POSTERS FROM MAY 1951 – 2010

7 05 2010


Orlando Luis Pardo Laz0

Almost at the 50th anniversary of the Cuban Republic.

I, worse than the poet, Eliseo Diego, did not even know to write The Republic…

At night, by the light of the soul, with stars like snowflakes or soap bubbles.  Little Christmas balls, of coldness.  Blue night, of sapphires in the air and flashes of streamers in Technicolor.

We were politically naive and thought ourselves very wise.  We were brats of illusion.  We thought life was still possible. We trusted that sooner rather than later we would be won over by the kingdom of truth, beauty, and love. We suffered more from youthful insanity than a stateless one, so the barracks only made us laugh. We were literally dying of laughter at the colored fish.  Hopelessly tropical, we undervalued the value of time, and suddenly, …what was I raving about, please?

And yet now I would give my life to lose my life in those years of the 1950s (but not, I suppose, in secrecy).

I would give my life to fall in love with a paper woman, like a languid and slender cut-out doll, with three-colored patriotic make-up, taken from a cheap (neighborhood) whorehouse; a very sad and certainly brilliant Armienne; a country girl with Wilson hips and skin like a peach and fingers like those of a taken concubine and an ermine coat given to her by some dying European grandmother (Aura Habanada, a Cubanesque Modigliani from the university (perhaps I had to leave my law studies to help out at home with her widowed mother); a model from Carteles magazine who will not bed Guillermo Cabrera Infante just to be on the front-page, for example, or even bed some Latin or Yankee thug, either, but to be a virgin, instead, to talk with me until the wee hours of the night about how it would be to die together of old age in a futuristic Cuba of 2000… (of course, we would promise each other to contemplate Halley’s comet, which no one else in Cuba would see at the beginning or end of 1986. spies with her eyelashes and modernistically bourgeois and kitschy lips); a Helen of the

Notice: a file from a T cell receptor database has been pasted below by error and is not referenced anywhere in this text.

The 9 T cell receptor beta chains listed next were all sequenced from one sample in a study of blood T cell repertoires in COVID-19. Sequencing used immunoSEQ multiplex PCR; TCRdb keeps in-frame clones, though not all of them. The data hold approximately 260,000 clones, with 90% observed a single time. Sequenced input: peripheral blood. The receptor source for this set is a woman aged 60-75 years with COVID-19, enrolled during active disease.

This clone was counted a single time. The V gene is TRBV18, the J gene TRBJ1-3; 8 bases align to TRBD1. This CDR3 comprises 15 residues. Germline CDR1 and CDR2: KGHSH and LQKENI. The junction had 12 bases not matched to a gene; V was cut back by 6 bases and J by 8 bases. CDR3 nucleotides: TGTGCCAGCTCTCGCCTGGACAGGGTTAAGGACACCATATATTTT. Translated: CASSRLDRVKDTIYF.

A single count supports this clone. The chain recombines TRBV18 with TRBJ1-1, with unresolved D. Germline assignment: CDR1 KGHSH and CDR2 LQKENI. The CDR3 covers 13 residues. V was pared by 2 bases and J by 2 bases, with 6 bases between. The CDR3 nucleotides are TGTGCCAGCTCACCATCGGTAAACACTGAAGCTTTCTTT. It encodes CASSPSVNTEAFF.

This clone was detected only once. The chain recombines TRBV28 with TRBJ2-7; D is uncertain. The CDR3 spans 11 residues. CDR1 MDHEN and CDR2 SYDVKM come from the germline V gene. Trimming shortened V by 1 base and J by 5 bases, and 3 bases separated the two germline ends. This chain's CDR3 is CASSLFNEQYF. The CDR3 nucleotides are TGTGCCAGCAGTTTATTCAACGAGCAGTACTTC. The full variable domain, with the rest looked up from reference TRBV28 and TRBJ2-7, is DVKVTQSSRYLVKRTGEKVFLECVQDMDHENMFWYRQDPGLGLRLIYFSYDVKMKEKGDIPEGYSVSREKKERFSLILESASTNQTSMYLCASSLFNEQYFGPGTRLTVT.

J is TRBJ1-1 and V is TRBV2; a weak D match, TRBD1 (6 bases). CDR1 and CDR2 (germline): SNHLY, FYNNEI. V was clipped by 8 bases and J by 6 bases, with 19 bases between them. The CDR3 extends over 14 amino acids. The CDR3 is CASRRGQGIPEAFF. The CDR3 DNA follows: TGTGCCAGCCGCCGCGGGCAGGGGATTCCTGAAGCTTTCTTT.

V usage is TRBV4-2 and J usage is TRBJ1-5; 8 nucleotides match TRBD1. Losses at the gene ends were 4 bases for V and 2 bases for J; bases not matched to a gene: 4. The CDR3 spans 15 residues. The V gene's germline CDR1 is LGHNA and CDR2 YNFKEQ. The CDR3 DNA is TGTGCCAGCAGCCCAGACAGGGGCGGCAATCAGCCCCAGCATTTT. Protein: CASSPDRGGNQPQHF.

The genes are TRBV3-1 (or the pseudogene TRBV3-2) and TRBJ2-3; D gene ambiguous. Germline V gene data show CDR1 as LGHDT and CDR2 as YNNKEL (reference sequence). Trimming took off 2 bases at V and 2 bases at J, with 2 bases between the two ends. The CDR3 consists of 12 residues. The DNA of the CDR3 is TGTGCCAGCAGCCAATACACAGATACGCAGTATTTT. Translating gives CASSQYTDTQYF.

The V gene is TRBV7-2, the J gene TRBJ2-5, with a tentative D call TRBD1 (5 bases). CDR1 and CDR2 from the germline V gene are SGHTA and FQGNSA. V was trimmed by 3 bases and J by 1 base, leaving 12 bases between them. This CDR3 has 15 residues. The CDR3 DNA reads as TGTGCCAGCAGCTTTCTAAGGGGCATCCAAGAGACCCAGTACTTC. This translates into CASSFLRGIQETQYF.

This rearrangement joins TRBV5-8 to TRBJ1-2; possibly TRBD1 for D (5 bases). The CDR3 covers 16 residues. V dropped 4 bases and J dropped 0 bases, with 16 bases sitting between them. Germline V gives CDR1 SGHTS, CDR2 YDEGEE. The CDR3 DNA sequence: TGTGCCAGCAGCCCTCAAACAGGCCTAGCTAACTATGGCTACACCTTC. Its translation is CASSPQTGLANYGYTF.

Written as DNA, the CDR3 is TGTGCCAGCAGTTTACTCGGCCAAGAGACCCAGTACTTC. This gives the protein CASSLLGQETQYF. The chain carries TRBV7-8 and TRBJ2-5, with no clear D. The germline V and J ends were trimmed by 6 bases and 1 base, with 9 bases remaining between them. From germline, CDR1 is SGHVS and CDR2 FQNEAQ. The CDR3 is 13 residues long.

I would risk death to probe her minimum sex, the scar of access to her art-deco loins, which no doubt would smell like sterile polyethylene like Lili the plastic doll: made in a factory that belonged to a Pole who came to Cuba escaping communism after the capitalist concentration camps (Cuba destroyed, like the caboose of a sickly street car named hope…).  And also, I would risk death so we could be naked on the rooftop of a midget skyscraper in Vedado, but we would not make love that same night (or any other night).

I reread and I feel like crying again at this point. I will never be a good enough writer.

I have lost my life in no one’s 1990s.  I have stepped all over the shitty brand of year zero or 2000. I have survived, and to top it off, also another decadent decade and left very much alone for ever, far away in our caricaturish 50s, my first papier-mache love (crushed).

What have I done?  How and why? In exchange for whom? What idols dethroned the moonlight’s glow that shaded the skeptical profile of my girl? When did the metamorphosis occur? Why didn’t I kill myself, before aging so alone forever, beneath the insolent sun of an island so bland it is insulting? Is it possible to close your eyes today and rewind the murderous and romantic cartoon of a people imprisoned in their own country?

Almost at the fiftieth anniversary of the Revolution.

Neither will I know how to write Revolution…

Translated by: HEFA